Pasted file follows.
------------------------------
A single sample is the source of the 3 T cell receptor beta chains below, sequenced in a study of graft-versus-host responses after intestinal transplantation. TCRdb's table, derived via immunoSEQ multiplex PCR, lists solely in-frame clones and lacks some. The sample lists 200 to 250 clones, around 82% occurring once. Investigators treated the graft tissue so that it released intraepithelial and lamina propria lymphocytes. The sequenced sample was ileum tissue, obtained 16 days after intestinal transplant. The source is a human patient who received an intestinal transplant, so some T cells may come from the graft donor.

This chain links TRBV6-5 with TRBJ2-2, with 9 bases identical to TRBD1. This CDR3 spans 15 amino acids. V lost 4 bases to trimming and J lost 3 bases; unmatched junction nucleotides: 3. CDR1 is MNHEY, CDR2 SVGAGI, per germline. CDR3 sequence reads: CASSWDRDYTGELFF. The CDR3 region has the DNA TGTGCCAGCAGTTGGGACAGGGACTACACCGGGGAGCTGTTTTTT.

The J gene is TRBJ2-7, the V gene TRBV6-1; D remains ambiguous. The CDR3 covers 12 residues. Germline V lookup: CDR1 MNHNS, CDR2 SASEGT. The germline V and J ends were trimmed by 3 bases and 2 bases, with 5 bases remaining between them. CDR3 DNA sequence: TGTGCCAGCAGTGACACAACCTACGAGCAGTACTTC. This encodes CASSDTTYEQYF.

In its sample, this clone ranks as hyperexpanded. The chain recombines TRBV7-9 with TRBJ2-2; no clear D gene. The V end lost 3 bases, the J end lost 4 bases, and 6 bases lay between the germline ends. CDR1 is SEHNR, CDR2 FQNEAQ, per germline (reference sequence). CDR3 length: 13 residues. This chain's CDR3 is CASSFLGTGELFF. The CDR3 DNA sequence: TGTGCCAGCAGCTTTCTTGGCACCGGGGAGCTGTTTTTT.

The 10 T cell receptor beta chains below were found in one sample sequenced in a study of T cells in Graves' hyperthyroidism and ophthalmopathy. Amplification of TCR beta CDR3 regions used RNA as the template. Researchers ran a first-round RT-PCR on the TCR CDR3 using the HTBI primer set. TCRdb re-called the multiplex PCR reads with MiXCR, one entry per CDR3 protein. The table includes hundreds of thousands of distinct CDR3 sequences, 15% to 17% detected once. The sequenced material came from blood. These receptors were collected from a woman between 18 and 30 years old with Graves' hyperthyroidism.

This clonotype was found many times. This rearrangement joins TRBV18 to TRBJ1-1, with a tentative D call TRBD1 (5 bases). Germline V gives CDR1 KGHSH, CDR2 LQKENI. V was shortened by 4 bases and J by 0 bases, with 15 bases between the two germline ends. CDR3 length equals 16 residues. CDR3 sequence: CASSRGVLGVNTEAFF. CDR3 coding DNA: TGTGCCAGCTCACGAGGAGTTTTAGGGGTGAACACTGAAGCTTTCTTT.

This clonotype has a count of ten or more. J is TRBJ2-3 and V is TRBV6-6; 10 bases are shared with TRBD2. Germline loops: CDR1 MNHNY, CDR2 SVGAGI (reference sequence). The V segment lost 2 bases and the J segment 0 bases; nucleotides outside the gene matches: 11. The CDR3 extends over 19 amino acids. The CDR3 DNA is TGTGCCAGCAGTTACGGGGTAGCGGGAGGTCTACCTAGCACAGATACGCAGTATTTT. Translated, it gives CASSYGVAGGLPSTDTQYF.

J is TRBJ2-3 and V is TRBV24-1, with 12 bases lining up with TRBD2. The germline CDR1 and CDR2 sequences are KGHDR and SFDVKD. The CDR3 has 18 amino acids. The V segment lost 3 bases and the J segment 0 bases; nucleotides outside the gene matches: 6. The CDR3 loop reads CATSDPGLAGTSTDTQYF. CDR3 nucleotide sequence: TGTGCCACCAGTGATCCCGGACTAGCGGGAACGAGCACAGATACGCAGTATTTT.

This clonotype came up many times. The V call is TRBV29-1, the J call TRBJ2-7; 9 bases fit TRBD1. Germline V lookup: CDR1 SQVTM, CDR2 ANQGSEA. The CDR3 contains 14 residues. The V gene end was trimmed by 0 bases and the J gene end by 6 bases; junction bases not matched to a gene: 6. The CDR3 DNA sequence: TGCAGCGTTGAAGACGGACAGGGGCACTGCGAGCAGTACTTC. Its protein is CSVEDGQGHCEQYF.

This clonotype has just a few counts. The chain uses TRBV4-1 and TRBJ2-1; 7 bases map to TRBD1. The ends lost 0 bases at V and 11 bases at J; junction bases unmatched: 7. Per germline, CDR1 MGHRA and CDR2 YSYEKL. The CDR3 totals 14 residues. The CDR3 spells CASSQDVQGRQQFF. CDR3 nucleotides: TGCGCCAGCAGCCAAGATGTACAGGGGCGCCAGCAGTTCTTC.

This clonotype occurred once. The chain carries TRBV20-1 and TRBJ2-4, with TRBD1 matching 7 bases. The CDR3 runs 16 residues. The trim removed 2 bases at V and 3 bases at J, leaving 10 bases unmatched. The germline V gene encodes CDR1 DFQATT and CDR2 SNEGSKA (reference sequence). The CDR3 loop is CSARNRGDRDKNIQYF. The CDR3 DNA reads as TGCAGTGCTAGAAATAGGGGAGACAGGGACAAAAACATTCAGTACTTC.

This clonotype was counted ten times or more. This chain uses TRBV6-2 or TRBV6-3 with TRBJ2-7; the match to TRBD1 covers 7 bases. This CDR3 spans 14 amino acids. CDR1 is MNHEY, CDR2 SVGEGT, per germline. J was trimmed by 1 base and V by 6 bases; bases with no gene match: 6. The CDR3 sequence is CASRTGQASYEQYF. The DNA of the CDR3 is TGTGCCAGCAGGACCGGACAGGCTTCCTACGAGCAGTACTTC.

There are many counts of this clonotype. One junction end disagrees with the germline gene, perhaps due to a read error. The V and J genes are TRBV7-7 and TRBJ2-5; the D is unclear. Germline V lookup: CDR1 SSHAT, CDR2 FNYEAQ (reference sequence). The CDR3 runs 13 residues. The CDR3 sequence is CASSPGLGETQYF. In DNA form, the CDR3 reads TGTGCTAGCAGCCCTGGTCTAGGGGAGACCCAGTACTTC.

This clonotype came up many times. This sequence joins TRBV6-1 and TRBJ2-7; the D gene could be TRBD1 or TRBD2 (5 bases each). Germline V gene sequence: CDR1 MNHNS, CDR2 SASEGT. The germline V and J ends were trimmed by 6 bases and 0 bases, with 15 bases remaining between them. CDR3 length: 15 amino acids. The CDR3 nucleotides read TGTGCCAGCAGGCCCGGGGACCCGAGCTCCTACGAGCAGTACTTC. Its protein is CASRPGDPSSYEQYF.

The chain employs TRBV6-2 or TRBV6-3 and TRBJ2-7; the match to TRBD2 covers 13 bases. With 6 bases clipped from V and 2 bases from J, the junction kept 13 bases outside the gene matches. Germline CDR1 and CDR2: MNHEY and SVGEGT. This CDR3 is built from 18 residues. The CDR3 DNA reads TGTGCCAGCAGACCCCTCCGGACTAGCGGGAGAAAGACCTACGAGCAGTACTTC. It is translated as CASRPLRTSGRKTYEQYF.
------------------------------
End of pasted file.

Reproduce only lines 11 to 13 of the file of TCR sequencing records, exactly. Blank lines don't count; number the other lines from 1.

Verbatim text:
This clonotype occurred once. The chain carries TRBV20-1 and TRBJ2-4, with TRBD1 matching 7 bases. The CDR3 runs 16 residues. The trim removed 2 bases at V and 3 bases at J, leaving 10 bases unmatched. The germline V gene encodes CDR1 DFQATT and CDR2 SNEGSKA (reference sequence). The CDR3 loop is CSARNRGDRDKNIQYF. The CDR3 DNA reads as TGCAGTGCTAGAAATAGGGGAGACAGGGACAAAAACATTCAGTACTTC.

This clonotype was counted ten times or more. This chain uses TRBV6-2 or TRBV6-3 with TRBJ2-7; the match to TRBD1 covers 7 bases. This CDR3 spans 14 amino acids. CDR1 is MNHEY, CDR2 SVGEGT, per germline. J was trimmed by 1 base and V by 6 bases; bases with no gene match: 6. The CDR3 sequence is CASRTGQASYEQYF. The DNA of the CDR3 is TGTGCCAGCAGGACCGGACAGGCTTCCTACGAGCAGTACTTC.

There are many counts of this clonotype. One junction end disagrees with the germline gene, perhaps due to a read error. The V and J genes are TRBV7-7 and TRBJ2-5; the D is unclear. Germline V lookup: CDR1 SSHAT, CDR2 FNYEAQ (reference sequence). The CDR3 runs 13 residues. The CDR3 sequence is CASSPGLGETQYF. In DNA form, the CDR3 reads TGTGCTAGCAGCCCTGGTCTAGGGGAGACCCAGTACTTC.